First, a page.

by, 05-22-2010 at 04:10 PM (2987 Views)
Cigar: Cohiba Siglo V
Drink: Bourbon/Havana Club & Coke
Today, I think about the country I love. I recently returned from Washington D.C. and while there I visited the National Archives and saw the Constitution. Even though this is the second time I have seen this piece of paper, it still sends shivers down my spine. I have a copy of it in my house. This is what I have sworn to protect against all enemies, foreign and domestic. Itís the domestic enemy that I wish to heal today.
When President Obama won the election, even though I honesty didnít vote for him, as an historian I was very happy. I told my wife I believe the nation will finally start to heal from the wounds that it has inflicted upon its self for the last 200 years. However, I honestly donít believe its healing. I believe its getting worse, and possibly, Iím one the few watching and getting sadder because I canít do anything about it.
I was running around D.C. when I saw the census notifications on the doors. I started to think about what I wanted if I received on. I, living in Germany; will not receive that form. Although, I think, they would find my answer to be very interesting. Every two years, a squadron in the Air Force conducts an environmental survey to inform its new commander the status of their people so they have the ability to focus on issues to make moral better. When they do this, it is anonymous. The only thing that is known about anyone is race, sex, and rank. When they came and asked me what my race was, I told them AMERICAN. They looked at me like I was on drugs. They asked me are you white? Do you claim Angleo Saxon? Do you claim Native American. I said, no. Iím not white. Iím not Native American. Iím simply an AMERICAN. I told them to write that down. They said, white it is. I then informed them of the problem of America and why it will not heal. They wouldnít listen.
So now, Iíll put it on paper, why I think this nation will never heal.
We forgot who we are and where we come from. Everyday, on the news, when Iím visiting the states I see people talking about being an American, however, they have no problem putting a dominate title before it. African American, Asian American, German American, Mexican American and there are many more. This, I believe is part of the problem. When someone decides that being something else is more important then being an AmericanÖI think there is something wrong.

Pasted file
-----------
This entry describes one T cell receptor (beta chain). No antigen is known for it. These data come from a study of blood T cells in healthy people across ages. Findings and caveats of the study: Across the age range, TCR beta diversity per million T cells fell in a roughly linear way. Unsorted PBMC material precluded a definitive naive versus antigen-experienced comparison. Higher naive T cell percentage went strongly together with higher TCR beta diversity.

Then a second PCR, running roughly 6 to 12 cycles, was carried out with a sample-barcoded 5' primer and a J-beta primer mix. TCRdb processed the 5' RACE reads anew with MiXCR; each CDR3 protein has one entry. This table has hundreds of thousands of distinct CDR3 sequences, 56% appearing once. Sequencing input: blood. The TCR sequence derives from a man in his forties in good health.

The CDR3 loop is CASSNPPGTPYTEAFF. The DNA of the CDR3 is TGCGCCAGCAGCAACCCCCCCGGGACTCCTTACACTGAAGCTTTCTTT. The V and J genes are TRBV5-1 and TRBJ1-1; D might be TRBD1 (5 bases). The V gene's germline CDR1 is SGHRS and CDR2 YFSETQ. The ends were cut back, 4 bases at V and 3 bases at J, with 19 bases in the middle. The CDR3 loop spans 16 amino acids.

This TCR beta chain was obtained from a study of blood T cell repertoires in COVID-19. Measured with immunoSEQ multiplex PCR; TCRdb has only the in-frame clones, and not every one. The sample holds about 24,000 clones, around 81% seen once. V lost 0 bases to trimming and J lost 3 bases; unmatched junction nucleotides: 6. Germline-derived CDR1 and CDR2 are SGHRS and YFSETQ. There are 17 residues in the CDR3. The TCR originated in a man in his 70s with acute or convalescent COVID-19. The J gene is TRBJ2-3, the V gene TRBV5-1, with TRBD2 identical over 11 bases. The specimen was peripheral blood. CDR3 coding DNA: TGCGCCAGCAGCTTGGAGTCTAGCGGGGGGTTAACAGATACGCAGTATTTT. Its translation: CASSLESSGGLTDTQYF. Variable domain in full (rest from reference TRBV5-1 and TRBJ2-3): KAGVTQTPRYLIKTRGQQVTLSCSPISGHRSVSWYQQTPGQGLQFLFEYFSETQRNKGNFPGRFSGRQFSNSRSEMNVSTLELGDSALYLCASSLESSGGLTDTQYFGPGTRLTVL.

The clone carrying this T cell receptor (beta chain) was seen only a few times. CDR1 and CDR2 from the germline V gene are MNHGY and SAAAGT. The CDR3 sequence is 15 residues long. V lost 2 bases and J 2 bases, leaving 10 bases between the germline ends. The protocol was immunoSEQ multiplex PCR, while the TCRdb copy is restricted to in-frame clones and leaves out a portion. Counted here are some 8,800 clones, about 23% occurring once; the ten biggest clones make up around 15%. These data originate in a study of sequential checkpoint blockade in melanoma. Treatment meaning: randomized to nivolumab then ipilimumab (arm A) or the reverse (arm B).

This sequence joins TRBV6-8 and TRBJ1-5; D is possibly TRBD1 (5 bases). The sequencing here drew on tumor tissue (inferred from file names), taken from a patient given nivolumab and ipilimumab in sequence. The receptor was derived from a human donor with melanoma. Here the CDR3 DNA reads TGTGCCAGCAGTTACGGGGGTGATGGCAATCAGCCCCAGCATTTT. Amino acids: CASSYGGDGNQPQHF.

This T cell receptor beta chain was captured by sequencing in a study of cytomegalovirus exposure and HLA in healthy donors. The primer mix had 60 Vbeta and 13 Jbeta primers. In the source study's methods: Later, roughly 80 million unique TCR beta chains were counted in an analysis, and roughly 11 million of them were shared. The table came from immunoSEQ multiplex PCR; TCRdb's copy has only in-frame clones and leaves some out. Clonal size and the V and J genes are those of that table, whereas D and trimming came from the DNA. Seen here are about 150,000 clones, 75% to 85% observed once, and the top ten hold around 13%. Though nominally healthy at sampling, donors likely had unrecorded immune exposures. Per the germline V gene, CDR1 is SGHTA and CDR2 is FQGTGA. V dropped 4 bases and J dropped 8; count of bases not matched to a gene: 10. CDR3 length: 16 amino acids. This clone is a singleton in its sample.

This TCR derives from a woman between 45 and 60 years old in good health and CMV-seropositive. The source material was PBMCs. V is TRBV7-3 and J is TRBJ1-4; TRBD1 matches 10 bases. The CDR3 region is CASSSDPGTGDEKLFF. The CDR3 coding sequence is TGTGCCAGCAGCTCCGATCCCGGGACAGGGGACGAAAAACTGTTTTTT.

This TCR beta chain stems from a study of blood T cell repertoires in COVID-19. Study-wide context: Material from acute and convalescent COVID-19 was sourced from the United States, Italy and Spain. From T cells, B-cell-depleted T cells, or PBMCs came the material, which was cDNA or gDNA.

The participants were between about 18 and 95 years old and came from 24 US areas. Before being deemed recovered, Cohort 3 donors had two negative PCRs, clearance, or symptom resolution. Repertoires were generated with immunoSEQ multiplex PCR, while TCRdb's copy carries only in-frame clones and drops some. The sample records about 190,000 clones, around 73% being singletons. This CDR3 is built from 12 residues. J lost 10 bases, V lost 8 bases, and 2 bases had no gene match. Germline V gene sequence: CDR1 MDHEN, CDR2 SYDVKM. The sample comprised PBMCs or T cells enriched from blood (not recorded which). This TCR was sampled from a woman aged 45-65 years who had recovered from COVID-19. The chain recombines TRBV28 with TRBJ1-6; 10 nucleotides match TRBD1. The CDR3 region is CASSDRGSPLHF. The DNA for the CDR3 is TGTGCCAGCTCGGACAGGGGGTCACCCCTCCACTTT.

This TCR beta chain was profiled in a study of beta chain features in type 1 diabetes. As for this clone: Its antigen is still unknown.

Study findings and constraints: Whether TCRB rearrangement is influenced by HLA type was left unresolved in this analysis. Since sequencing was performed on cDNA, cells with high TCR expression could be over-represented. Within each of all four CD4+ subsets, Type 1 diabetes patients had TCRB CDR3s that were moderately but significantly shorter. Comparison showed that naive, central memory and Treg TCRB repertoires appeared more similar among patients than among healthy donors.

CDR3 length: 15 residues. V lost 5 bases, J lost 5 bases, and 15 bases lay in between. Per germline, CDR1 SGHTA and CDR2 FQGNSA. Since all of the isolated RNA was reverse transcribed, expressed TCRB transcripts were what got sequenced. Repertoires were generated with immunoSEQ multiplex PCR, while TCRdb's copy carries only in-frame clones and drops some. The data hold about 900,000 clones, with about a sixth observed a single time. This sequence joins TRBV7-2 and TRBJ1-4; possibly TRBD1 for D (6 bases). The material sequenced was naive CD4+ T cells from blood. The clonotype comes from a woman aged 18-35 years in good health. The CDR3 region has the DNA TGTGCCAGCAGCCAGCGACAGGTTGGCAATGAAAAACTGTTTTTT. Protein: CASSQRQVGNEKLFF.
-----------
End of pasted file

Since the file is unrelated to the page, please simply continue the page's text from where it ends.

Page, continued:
Now, letís get one thing straight. Taking pride in your heritage is a wonderful thing. Myself, Iím Blackfoot/Cherokee Indian. Iím also Scottish and English. My last name is English and also an alcoholic drink. When I wear my kilt, I have the Duncan Clan for my Kilt Pin. My Grandmothers maiden name is Duncan. Am I proud of my family heritage? Absolutely! Do I walk around saying Iím Scottish American or Native American? HELL NO! Iím simply an AMERICAN! Iím not white. Iím not Native American. Iím just a simple red-blooded patriotic American.
Teddy Roosevelt in 1919 wrote to the American Defense Society:
"In the first place we should insist that if the immigrant who comes here in good faith becomes an American and assimilates himself to us, he shall be treated on an exact equality with everyone else, for it is an outrage to discriminate against any such man because of creed, or birthplace, or origin. But this is predicated upon the man's becoming in very fact an American, and nothing but an American...There can be no divided allegiance here. Any man who says he is an American, but something else also, isn't an American at all. We have room for but one flag, the American flag, and this excludes the red flag, which symbolizes all wars against liberty and civilization, just as much as it excludes any foreign flag of a nation to which we are hostile...We have room for but one language here, and that is the English language...and we have room for but one sole loyalty and that is a loyalty to the American people."
91 Years ago, Theodore Roosevelt already saw what was happening to us as a nation. We didnít listen. We need to listen. When 9/11 happened, many commcercials were played with people saying this very fact. I remember it, they said ďIím an AmericanĒ. I thought, finally, people are getting it. That lasted months, before we got back to the normal titles that many people use today.
I know that many people donít agree with me and that is fine with me. The first amendment guarantees that right, and I defend, with my life if asked, your freedom to disagree with me. Thatís the best part about being an American. We all donít have to agree.
Thanks for your time and patience as I let my thoughts flow todayÖ